Bureau County is covered with railroad tracks, and the chug of trains moving through is a common sound.
Since residents don’t use the railroad bridges, they’re rarely thought of, but sometimes residents can look at a bridge and consider its safety.
They might think, “It’s covered with rust, so it must be falling apart,” or “The plate says this bridge was built in 1899!”
Residents concerned about highway and road bridge safety can learn everything they would like and more by visiting the Illinois Department of Transportation’s website at http://wrc.dot.il.gov/bridgeinformation. The website provides detailed inventory and inspection data on all bridges and structures in Illinois.
However, railroad bridges aren’t included on that site because the state doesn’t oversee the bridges.
Information on railroad bridges also isn’t provided on the Federal Railroad Administration’s website because the maintenance of the bridges is the responsibility of the railroads that own them. According to the website, “Railroads have a vital interest in maintaining their bridges in a serviceable condition, not only considering the cost of potential accidents, but also considering the cost of replacing a bridge and the loss of service of the track over the bridge.”
Mike England, FRA public affairs specialist, said one of the reasons the information is not on its website is because there hasn’t been a demand for the information.
“We rarely receive any calls,” he said.
But if residents are concerned about the safety of a bridge, he encouraged them to call the FRA at 202-493-6304 or send at email to email@example.com.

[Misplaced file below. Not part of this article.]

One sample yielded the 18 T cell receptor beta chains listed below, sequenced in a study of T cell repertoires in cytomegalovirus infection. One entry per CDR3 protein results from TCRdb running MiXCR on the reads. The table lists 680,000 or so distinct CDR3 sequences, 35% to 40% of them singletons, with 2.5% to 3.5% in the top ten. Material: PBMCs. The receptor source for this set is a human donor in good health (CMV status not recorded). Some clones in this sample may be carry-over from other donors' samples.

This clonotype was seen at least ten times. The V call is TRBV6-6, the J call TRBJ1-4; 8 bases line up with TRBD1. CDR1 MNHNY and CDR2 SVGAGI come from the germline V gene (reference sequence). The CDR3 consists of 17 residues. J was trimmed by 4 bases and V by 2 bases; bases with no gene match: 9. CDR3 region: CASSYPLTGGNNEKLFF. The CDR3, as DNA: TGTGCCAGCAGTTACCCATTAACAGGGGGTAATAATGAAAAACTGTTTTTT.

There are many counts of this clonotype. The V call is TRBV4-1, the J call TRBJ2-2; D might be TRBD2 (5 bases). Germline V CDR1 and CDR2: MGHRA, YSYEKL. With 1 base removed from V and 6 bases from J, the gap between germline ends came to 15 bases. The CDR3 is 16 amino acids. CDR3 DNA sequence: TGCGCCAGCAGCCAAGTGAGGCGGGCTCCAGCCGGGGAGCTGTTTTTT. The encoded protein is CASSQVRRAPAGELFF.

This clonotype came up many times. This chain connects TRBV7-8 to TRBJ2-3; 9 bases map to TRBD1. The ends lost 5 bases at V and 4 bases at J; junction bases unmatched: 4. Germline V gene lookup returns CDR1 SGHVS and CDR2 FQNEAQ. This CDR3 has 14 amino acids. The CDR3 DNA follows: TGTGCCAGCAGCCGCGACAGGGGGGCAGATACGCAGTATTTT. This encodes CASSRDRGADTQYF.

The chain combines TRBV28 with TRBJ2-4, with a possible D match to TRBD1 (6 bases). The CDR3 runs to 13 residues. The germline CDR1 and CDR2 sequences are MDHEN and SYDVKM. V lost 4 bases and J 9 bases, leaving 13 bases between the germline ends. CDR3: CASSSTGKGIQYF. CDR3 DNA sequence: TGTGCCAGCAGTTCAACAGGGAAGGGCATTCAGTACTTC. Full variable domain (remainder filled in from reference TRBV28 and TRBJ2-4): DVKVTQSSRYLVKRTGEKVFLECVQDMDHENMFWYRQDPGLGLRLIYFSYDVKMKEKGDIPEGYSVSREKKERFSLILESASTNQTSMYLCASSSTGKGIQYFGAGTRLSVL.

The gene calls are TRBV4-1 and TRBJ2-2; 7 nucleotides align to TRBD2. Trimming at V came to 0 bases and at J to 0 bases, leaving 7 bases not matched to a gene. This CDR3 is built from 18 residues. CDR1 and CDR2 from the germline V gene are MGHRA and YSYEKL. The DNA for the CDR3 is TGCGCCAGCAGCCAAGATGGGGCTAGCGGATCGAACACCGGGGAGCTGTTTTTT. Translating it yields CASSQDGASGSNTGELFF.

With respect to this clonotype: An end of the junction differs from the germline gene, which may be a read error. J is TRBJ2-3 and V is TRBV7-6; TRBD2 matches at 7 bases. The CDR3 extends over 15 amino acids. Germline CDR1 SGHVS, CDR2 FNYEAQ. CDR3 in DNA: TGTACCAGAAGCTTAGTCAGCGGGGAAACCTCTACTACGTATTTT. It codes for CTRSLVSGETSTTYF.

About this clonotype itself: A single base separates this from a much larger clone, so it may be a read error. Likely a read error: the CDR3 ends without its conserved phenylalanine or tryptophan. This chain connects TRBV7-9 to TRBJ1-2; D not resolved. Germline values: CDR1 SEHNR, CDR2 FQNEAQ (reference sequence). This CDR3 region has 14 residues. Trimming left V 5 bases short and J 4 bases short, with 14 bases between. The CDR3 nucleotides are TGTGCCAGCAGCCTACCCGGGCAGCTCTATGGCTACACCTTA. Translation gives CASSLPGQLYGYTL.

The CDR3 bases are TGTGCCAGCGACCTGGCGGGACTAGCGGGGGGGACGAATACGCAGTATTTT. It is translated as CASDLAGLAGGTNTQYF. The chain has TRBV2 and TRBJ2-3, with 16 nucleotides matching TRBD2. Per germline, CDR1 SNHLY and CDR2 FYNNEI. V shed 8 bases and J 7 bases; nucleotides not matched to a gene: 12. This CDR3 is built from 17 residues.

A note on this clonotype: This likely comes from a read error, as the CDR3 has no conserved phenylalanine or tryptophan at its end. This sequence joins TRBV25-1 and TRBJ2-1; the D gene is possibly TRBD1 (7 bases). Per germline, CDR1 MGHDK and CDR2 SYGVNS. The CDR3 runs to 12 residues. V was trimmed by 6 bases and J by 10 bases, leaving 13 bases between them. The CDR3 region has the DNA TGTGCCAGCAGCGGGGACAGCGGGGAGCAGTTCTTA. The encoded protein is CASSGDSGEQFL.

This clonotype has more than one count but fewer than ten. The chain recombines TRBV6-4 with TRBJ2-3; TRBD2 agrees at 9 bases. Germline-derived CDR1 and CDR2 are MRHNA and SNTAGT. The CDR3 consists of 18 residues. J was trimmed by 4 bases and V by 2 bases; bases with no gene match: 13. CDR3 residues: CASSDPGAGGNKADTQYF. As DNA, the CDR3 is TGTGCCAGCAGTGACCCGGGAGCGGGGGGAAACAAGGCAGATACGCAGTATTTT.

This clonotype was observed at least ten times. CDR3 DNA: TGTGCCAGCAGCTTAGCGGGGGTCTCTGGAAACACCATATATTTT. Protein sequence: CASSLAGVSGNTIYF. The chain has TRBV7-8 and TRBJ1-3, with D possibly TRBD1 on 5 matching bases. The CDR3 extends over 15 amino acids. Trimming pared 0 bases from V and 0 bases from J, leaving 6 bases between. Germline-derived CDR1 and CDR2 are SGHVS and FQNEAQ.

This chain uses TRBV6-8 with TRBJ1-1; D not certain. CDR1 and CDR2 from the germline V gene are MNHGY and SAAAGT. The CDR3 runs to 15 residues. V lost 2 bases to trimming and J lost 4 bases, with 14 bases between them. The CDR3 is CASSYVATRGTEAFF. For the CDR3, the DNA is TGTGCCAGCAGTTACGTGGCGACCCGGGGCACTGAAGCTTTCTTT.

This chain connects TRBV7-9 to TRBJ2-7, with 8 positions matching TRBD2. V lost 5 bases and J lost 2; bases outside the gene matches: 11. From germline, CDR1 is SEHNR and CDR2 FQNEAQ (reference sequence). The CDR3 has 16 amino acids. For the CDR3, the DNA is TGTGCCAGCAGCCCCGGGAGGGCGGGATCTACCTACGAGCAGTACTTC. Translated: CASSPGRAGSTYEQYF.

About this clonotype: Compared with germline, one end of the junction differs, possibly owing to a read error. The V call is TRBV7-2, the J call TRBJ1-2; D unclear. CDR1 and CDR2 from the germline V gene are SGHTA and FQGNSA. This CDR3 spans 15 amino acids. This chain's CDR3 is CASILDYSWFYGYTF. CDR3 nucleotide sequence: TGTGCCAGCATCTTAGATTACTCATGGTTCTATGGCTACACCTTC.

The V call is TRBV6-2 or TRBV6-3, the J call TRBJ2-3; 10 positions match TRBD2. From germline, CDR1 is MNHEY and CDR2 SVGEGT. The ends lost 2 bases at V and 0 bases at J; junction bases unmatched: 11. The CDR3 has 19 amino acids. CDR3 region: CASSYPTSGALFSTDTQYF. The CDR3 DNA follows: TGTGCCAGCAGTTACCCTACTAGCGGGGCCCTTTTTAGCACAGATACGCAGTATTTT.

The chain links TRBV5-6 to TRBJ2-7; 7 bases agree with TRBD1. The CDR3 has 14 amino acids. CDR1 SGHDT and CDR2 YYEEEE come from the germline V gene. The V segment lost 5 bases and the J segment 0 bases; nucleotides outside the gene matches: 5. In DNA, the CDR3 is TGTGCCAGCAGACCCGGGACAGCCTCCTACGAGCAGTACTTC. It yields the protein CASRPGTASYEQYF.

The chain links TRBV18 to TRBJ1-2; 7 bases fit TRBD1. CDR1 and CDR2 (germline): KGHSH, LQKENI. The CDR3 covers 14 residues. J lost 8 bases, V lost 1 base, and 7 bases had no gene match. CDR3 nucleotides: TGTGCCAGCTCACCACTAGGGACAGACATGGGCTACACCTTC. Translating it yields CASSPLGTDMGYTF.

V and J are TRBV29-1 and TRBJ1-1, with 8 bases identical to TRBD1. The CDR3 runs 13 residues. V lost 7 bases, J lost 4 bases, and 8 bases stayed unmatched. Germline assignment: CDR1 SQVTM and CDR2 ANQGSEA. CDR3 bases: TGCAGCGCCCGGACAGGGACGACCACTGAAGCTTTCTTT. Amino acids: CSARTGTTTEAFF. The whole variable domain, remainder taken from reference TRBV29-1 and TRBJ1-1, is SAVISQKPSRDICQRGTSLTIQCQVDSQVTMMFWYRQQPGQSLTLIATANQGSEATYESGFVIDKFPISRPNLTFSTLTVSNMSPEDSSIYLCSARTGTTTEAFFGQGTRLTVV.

According to FRA Railroad Bridge Safety Fact Sheet, issued in July, Amtrak and the large and small freight railroads own and maintain about 77,000 bridges across the country.
In addition to the railroads inspecting their own bridges, FRA inspectors conduct regular evaluations of railroads’ bridge management programs, which includes observations of railroad bridges and review of bridge inspection reports.
FRA bridge safety specialists also respond to public complaints regarding the structural integrity of railroad bridges by conducting thorough evaluations when necessary. “While many of the older bridges in the U.S. were designed to carry loads that equal those of the trains of today, that capacity is diminished by deterioration and/or damage. Proper, frequent inspection should detect these conditions and allow repair or other remedial action before they cause a structural problem.”
England said that just because a bridge is rusted doesn’t mean it isn’t safe. According to the FRA website, “In most cases, the rust on the surface of a bridge actually coats the steel and prevents further corrosion.”
England said the FRA has a robust bridge inspection program and would send someone out to inspect a bridge if residents have any concerns.
Comment on this story at www.bcrnews.com.